West African GBV Reporting

West Africa has a long history of gender-based violence which has been exacerbated by a culture of impunity and lack of women in positions of influence and authority.
The ongoing COVID-19 pandemic has aggravated the problem, leading to an increase in occurrences of domestic and sexual violence.Women in the region are currently dealing with “two pandemics” while simultaneously caring for their families.

Silent Crisis: Exposing Gender-Based Violence Among Internally-Displaced Women And Girls

Having escaped insecurity in many parts of northern Nigeria, displaced women now face a new challenge in camps. Here, they are exposed to sexual violence in the form of sex-for-food and other forms of gender-based

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New hope for women rejected for childlessness

Accra, Aug. 5, GNA – In many parts of Ghana where having children is prized as the main reason for a woman’s existence, women are blamed for a couple’s childlessness and thrown out of their

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Women’s struggle to own land

In 2022, the World Bank’s gender data highlighted a crucial fact: Nigerian sons and daughters have equal rights to inherit assets from their parents. Moreover, the Nigerian Constitution safeguards citizens’ equal rights under the law,

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Empowering women by challenging inheritance traditions

The Nigerian Constitution protects the equal rights of all citizens including the right not to be discriminated against either expressly or through the practical application of any law. Customary law is also recognised and protected

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Importance of Psychological Counseling to GBV Survivors

Survivors of GBV experience a range of health, psychological and social challenges. They need care and support to deal with the shame, guilt, fear, depression and other responses to the trauma they have experienced. Stakeholders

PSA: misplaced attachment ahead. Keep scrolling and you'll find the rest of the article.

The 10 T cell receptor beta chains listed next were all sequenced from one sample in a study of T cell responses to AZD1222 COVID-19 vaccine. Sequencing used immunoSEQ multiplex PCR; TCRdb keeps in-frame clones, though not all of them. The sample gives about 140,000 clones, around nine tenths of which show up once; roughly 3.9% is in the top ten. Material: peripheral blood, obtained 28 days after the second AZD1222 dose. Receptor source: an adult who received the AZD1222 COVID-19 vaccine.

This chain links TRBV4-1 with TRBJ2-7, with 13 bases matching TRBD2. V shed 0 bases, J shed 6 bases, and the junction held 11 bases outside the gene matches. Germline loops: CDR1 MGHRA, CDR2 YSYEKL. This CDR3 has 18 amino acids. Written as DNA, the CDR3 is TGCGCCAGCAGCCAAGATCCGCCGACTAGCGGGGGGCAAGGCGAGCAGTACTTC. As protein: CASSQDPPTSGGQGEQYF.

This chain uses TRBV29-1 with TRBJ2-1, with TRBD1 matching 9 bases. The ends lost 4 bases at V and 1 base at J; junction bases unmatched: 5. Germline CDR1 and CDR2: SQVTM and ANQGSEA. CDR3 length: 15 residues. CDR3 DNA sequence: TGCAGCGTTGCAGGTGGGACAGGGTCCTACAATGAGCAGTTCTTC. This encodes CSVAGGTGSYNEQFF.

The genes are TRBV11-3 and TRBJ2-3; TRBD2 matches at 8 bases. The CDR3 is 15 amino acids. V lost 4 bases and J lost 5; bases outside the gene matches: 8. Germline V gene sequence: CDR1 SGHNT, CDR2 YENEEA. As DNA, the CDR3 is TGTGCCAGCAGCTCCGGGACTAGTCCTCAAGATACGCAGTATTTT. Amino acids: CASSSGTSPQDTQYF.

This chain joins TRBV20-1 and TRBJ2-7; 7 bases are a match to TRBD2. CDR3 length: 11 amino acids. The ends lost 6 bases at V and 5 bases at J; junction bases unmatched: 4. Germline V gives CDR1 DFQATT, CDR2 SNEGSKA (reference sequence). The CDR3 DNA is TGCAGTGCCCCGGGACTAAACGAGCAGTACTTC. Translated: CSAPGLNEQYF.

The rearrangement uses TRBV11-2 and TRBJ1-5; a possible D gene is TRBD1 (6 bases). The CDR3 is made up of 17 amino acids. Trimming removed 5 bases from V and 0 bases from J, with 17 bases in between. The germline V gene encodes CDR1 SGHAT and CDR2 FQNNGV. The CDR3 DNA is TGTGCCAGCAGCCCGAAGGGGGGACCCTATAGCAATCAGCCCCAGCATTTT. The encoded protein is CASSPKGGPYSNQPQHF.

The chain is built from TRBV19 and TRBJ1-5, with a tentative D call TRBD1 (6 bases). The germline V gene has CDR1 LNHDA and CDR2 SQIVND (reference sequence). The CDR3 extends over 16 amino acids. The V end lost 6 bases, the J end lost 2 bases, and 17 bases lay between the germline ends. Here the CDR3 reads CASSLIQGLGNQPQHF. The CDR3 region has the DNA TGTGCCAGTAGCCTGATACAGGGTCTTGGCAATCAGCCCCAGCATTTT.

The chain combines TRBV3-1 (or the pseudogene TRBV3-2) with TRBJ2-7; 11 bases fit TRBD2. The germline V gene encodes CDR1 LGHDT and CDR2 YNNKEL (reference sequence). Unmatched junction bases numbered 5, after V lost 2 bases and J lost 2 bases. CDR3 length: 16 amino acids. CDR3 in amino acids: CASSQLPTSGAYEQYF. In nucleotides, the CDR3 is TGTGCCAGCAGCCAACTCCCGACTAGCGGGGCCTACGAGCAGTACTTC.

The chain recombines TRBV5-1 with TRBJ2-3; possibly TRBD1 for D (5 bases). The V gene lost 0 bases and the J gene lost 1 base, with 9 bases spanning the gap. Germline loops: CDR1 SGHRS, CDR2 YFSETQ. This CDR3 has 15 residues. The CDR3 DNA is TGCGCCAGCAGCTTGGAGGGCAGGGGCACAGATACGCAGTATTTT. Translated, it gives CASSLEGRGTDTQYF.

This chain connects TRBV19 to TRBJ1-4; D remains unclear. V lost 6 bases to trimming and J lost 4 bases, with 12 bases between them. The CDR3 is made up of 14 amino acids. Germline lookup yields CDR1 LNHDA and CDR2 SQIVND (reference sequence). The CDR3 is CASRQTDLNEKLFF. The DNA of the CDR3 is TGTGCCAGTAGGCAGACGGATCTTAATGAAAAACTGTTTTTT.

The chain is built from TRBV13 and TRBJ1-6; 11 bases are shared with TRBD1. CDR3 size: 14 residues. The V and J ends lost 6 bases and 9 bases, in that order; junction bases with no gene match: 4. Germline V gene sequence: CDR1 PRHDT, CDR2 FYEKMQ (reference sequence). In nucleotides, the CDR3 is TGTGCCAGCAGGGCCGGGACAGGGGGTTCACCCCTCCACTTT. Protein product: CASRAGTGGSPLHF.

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The coconut trade: A path to women’s empowerment 

Accra, Aug. 13, GNA – In the bustling Agartha Market in Koforidua, a remarkable transformation is observed as women break barriers and reclaim their economic independence through coconut trade.  

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Unmasking the Silent Saboteur: How Misinformation Affected Kenya’s HPV Vaccine Uptake

The human papillomavirus (HPV) accounts for 99.7% of all cervical cancer cases, and two strains of the virus – HPV 16 and 18 – are among the vaccine-preventable subtypes contributing to over 70% of all

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Breaking the chains of the cut: Why Nigeria’s medicalised FGM rates are still high

Nigeria has made strides in the reduction of FGM, but it remains widespread, with a significant percentage performed by healthcare professionals, despite overwhelming medical evidence and legal measures against it. In this report, Emiene Erameh

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Sex for Fish – Providing Safe Spaces for Survivors